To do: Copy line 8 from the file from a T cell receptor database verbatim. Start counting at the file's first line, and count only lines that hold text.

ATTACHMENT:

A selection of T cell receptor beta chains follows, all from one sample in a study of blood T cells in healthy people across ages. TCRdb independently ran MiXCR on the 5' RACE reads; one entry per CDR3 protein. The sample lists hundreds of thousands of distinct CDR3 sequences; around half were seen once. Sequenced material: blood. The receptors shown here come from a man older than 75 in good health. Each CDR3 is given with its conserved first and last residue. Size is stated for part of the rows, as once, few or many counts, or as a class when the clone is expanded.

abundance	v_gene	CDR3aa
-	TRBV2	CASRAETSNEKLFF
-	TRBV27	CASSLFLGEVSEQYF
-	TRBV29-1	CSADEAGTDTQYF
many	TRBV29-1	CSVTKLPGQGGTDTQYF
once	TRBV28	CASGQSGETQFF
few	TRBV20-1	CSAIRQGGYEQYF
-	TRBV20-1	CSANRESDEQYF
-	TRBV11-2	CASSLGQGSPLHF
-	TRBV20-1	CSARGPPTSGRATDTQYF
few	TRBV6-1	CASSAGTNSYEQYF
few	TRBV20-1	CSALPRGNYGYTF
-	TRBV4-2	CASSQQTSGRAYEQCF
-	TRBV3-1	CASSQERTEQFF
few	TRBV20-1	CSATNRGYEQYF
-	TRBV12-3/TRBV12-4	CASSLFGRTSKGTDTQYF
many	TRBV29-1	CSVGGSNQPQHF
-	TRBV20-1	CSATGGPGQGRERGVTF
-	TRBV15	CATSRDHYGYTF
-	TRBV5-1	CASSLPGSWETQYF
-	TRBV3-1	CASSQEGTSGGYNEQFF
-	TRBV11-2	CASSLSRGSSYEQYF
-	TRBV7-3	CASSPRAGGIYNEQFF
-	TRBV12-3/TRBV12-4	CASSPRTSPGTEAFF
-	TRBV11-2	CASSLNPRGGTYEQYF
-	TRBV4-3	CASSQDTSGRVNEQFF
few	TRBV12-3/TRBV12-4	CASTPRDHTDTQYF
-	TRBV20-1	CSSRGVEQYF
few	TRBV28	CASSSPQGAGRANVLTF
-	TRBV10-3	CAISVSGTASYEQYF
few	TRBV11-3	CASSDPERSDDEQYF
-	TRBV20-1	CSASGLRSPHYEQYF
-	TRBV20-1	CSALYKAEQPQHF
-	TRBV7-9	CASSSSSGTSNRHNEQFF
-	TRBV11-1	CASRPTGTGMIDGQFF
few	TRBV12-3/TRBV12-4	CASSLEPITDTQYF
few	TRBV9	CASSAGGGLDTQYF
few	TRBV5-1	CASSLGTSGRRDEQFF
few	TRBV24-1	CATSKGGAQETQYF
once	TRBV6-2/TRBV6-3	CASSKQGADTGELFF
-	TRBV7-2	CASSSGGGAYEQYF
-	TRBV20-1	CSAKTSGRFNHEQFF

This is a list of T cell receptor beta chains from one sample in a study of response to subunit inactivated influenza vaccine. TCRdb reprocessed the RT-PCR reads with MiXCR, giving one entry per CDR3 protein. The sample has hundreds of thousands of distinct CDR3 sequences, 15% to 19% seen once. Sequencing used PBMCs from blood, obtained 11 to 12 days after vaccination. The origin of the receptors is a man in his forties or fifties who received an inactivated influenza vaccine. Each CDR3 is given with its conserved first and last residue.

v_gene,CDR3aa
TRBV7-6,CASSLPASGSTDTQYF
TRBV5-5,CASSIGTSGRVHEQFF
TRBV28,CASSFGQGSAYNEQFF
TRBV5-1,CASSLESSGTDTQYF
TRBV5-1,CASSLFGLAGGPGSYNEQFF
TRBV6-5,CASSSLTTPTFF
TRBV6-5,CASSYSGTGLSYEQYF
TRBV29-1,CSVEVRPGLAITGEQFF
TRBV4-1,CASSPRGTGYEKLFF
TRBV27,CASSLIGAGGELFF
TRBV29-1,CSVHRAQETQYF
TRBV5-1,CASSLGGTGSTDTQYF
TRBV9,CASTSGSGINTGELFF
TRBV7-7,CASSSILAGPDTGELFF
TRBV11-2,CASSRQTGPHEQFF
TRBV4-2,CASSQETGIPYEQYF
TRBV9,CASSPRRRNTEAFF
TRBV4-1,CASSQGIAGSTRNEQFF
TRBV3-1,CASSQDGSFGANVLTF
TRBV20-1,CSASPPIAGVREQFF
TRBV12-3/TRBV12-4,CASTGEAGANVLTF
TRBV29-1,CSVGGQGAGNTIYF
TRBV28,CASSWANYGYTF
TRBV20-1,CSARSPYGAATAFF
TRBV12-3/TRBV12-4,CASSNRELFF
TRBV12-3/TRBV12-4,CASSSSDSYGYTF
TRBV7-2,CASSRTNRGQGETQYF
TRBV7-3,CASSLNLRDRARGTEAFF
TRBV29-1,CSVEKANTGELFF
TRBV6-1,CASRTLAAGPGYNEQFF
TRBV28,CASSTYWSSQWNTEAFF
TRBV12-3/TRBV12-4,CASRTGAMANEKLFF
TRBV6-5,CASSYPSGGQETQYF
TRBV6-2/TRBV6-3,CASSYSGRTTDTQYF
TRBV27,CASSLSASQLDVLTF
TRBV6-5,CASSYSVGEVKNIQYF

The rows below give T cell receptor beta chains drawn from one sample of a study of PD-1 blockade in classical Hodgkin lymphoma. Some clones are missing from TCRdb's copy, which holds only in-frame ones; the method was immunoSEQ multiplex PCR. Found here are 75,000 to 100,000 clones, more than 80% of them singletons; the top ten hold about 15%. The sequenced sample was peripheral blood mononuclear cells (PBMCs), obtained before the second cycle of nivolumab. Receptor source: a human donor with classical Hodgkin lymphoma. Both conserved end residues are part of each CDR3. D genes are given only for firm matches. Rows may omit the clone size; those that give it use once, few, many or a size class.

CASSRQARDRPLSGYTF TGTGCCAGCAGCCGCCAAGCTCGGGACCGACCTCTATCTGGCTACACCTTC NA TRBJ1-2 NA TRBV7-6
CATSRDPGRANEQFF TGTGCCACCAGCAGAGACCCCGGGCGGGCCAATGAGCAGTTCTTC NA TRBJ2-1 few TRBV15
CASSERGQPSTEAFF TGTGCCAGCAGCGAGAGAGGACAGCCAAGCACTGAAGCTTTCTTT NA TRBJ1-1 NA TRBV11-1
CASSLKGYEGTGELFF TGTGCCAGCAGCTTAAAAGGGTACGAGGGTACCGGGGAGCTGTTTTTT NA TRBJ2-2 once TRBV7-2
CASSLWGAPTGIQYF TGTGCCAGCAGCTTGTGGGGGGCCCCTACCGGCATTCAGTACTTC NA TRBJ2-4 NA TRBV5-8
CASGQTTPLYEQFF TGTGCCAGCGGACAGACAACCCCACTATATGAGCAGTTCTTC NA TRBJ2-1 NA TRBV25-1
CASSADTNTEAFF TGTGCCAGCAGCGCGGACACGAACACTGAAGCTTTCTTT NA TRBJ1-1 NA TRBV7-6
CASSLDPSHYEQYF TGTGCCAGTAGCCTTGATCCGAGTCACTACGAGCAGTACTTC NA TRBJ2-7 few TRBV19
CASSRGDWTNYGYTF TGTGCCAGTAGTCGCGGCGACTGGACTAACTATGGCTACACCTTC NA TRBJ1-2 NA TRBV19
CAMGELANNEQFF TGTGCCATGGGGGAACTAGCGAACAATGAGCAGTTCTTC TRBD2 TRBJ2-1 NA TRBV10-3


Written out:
few	TRBV20-1	CSAIRQGGYEQYF